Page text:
• For a fifth straight week, dollar/yen set a new low for the move,  eclipsing the prior week’s trough of 80.90 but by only a mere five pips.  The all-time low of 79.85 has been tantalizingly close without triggering another big round of intervention support.  One has to wonder if officials are acting discretely through Kampo, the postal service, or in some other indirect way to keep the yen from crossing the 80/USD threshold.  Japan releases many statistics at the end of next week.


  • The Canadian dollar has traded under 1.05 per USD for part of every week since early February but never got stronger than 0.9931 and has not strengthened through parity since the beginning of May.  This prolonged interval of very narrow movement in a range close to 1:1 is a throwback to the 1960s and first half of the 1970’s, only it’s being preserved now by market forces.  Since 2000, the loonie has traded as weakly as 1.6194 on January 21, 2002 and as strongly as 0.9061 on November 7, 2007.


  • The Swiss franc and Canadian dollar were trading neck-and-neck for much of this year, but the franc moved under parity with the dollar at the beginning of this month and got as strong as CHF 0.9541/USD this past Monday, a rise of just over 11% since just before mid-August.  It’s not surprising that this week’s corrective rise of the dollar ahead of the G20 meeting would have been disproportionately large against the Swiss currency.  It’s fate from here, and that of gold, will hinge on whether G20 officials produce a credible plan for stopping further dollar slippage.  The odds do not favor this, and who would be better than the Swiss authorities to know that it takes more than intervention to control the foreign exchange markets?  Heavy Swiss intervention earlier this year proved to be very unprofitable.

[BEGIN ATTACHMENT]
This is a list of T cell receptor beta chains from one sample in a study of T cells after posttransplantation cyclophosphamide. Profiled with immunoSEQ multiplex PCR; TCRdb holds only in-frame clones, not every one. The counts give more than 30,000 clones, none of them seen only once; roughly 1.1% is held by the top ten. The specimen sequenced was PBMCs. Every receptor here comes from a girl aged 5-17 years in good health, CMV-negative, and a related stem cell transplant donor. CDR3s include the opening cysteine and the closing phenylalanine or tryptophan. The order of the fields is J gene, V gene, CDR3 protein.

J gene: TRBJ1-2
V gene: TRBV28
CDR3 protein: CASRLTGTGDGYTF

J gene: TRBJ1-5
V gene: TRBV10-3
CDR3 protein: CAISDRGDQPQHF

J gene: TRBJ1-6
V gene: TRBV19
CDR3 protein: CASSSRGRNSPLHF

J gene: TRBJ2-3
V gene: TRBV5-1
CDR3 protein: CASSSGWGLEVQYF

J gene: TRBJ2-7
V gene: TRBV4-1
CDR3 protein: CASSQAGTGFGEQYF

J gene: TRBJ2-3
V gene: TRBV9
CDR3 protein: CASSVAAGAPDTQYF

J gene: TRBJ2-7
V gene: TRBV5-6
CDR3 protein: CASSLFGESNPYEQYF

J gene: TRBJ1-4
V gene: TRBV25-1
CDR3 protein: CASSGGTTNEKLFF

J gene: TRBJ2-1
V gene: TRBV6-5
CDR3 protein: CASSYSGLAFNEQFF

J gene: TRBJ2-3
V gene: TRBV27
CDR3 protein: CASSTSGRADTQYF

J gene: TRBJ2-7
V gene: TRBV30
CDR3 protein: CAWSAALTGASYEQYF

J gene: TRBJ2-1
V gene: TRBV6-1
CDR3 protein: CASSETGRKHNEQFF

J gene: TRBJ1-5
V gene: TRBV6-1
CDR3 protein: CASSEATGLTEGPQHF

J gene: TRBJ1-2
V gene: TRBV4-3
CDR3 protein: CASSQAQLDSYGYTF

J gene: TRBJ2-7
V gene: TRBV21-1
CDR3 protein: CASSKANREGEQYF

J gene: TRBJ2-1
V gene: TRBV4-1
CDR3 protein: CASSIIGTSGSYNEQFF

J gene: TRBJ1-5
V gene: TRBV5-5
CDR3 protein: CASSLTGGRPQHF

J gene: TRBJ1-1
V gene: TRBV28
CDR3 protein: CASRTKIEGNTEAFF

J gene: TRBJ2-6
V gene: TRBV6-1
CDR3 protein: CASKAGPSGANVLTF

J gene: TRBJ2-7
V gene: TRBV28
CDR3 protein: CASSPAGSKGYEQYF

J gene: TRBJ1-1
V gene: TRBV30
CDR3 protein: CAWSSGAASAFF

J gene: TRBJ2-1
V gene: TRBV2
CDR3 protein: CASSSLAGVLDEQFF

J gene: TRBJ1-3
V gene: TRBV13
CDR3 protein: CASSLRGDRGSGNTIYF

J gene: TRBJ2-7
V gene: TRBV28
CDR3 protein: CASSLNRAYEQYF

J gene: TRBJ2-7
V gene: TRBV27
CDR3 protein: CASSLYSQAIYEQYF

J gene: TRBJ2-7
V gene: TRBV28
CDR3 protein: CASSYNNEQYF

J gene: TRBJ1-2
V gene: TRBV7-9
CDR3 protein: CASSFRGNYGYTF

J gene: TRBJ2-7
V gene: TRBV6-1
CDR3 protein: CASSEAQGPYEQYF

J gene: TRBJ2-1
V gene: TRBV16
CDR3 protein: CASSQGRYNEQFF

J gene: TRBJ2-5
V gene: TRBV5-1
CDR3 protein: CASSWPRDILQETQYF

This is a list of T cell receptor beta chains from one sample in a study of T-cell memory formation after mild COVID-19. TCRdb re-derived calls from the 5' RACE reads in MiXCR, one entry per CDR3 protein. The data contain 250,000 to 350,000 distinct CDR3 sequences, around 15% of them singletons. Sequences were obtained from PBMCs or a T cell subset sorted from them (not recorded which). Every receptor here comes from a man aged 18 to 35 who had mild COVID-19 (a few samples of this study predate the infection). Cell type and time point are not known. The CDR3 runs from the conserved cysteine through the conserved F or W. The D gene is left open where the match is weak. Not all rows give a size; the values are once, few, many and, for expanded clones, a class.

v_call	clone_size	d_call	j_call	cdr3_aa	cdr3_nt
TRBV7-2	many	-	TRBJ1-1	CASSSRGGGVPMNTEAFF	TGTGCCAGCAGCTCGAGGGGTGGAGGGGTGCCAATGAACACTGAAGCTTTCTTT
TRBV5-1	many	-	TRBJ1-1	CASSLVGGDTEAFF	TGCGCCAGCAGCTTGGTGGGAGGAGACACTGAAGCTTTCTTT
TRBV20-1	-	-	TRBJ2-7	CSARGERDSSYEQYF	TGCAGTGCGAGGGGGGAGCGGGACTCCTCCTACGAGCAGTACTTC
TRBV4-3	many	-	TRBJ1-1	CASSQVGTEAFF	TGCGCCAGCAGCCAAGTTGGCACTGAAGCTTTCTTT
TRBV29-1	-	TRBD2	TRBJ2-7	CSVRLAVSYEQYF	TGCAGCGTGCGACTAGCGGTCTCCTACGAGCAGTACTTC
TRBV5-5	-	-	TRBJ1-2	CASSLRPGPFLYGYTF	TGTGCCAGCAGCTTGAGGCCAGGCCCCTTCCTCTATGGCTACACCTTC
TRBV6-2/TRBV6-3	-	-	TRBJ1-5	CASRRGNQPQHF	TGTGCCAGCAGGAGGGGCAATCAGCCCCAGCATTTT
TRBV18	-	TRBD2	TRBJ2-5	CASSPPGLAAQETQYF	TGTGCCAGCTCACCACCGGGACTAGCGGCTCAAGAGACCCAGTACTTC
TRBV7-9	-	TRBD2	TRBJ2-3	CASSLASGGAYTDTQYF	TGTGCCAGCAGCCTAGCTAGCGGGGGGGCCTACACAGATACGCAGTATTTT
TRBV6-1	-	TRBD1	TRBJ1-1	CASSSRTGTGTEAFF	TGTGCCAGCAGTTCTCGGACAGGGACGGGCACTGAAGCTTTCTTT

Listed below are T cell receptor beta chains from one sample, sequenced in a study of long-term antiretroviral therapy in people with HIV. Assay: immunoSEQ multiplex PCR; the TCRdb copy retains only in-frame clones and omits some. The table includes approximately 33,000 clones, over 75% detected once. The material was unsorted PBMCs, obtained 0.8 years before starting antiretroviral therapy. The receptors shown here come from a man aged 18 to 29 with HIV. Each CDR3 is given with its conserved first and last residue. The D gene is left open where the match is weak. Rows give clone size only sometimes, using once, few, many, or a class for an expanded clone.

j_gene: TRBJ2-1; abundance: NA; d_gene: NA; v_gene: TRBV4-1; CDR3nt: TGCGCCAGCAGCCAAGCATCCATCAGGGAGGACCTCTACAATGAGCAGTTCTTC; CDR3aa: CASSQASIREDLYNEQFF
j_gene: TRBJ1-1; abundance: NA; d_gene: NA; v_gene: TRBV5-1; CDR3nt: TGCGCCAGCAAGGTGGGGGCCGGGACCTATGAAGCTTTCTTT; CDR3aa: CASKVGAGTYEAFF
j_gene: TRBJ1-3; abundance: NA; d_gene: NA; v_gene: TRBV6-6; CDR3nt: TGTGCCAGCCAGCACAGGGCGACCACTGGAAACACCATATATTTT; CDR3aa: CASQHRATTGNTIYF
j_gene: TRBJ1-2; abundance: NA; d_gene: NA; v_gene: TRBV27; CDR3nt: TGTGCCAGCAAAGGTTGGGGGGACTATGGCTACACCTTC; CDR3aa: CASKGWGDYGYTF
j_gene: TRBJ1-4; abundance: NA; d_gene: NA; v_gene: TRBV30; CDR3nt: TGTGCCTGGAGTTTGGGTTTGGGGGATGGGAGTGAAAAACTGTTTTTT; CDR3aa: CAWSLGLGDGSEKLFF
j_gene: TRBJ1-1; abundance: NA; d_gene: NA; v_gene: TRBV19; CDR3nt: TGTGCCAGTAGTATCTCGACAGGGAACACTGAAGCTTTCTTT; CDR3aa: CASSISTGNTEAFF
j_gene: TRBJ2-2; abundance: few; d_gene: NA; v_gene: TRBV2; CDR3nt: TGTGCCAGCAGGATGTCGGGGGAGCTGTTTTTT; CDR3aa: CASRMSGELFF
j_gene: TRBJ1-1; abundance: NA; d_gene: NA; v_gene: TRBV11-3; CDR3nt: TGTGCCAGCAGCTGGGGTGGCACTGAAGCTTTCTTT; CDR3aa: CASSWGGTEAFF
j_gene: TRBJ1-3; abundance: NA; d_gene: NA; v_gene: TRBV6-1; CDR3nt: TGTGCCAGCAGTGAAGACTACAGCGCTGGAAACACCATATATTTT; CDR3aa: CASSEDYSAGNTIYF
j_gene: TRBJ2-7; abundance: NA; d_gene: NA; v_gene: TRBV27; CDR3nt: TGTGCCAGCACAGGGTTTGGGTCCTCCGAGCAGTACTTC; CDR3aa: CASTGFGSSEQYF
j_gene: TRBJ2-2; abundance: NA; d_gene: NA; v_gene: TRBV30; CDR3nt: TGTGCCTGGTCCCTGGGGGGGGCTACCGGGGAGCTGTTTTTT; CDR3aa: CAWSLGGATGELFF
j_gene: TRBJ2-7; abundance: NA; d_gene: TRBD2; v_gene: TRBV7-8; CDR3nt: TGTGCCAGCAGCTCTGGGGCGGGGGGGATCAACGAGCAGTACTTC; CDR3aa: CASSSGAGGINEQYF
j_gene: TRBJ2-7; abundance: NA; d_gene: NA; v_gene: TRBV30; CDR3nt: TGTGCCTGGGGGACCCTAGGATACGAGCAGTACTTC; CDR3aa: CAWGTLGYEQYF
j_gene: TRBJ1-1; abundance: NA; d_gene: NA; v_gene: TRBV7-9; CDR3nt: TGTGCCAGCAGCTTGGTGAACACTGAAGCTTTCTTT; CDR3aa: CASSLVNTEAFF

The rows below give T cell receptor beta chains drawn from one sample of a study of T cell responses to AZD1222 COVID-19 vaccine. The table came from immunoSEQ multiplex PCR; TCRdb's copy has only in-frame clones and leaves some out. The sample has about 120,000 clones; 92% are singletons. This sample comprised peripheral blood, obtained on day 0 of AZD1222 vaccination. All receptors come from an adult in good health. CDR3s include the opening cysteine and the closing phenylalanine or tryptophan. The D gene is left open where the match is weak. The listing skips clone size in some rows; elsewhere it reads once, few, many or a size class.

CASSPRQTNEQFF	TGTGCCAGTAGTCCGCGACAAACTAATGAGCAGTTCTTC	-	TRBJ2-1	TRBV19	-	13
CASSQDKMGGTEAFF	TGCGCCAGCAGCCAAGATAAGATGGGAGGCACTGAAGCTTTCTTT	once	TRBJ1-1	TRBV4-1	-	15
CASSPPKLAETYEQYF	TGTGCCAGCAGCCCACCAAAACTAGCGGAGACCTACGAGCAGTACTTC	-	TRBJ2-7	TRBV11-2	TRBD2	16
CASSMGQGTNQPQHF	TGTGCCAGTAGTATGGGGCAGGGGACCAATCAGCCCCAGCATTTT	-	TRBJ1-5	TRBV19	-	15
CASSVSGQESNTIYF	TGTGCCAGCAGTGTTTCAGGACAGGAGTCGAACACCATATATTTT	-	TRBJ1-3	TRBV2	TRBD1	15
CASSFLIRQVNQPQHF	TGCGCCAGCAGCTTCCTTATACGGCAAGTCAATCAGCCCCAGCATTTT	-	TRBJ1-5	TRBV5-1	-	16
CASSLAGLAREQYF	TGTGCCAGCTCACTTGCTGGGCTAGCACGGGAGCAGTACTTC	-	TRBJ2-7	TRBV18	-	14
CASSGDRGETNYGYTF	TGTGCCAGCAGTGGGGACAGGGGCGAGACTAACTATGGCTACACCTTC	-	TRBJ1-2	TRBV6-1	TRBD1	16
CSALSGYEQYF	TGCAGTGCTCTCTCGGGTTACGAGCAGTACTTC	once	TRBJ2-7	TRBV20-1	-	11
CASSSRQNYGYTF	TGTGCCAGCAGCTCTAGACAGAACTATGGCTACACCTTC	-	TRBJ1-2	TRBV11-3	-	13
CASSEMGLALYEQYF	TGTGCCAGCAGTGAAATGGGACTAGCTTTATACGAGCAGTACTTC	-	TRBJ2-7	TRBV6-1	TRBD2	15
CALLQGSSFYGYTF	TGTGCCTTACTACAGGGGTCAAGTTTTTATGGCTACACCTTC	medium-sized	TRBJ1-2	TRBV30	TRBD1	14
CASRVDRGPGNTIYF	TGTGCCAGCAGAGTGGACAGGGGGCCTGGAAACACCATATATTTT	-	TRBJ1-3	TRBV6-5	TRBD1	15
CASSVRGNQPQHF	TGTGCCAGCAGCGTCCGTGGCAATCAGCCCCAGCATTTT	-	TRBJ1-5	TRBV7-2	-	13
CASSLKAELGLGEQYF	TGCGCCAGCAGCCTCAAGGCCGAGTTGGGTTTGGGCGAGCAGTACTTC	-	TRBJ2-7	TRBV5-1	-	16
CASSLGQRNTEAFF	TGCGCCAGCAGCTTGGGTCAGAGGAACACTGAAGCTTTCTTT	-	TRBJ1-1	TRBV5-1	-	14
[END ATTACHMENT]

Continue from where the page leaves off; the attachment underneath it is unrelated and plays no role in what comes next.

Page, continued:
• Having peaked at USD 0.9961 on October 19, the Australian dollar has still not reached the elusive summit of USD parity, but few analysts, including me, think it has run out of steam.  With officials trying to rewrite the script of foreign exchange movement, the trading landscape has become more complicated and less predictable.  But over the coming year, Australia is a good proxy for betting on the Chinese economy, which weathered the great recession much better than expected.  Australia was one of very few economies that did not share in that global downturn.  In the land of the blind, Australia is the one-eyed king.  Unlike Canada, it can decouple from the weakening prognosis of the U.S. economy.  Australia’s cash rate of 4.5% is high by the standard of most other economies, and the premium is going to be wider three to six months from now.


  • It has been observed that in the homeland of John Maynard Keynes, current political officials are ironically ignoring Keynesian economics more than leaders in any other place.  In the wake of the world financial crisis, the U.K. economy is no less fragile than any other.  Because Britain suffered one of the largest peak to trough losses of GDP among advanced economies, it can in fact be argued that the fragility is comparatively higher.  The extreme tightening of fiscal policy over the coming four years, which if all goes according to plan will cut the deficit from about 10% of GDP to less than 3% of GDP, can be balanced by expansionary monetary policy only if the pound depreciates sharply further.  With a base rate of 0.5%, the conventional channels of monetary stimulus fit the proverbial “liquidity trap” model described by Keynes and cannot be counted upon to lend much lift.  Thankfully, Britain’s experiment is being undertaken.  Economists will learn a great deal about policymaking in unchartered waters that will serve all countries well in the future.  Thankfully, Britain and not the United States or Japan or China is the guinea pig.  If something goes wrong, the whole world economy will not pay a price for the misdeed.  By 2015, Britain’s Conservative government will either be hailed as geniuses for boldness and prescience, or the leaders will be scorned as irresponsible ideologues who defied history and the opinion of many experts and also for making a country pay an enormous price without securing the intended fiscal deficit reduction.

Copyright Larry Greenberg 2010.  All rights reserved.  No secondary distribution without express permission.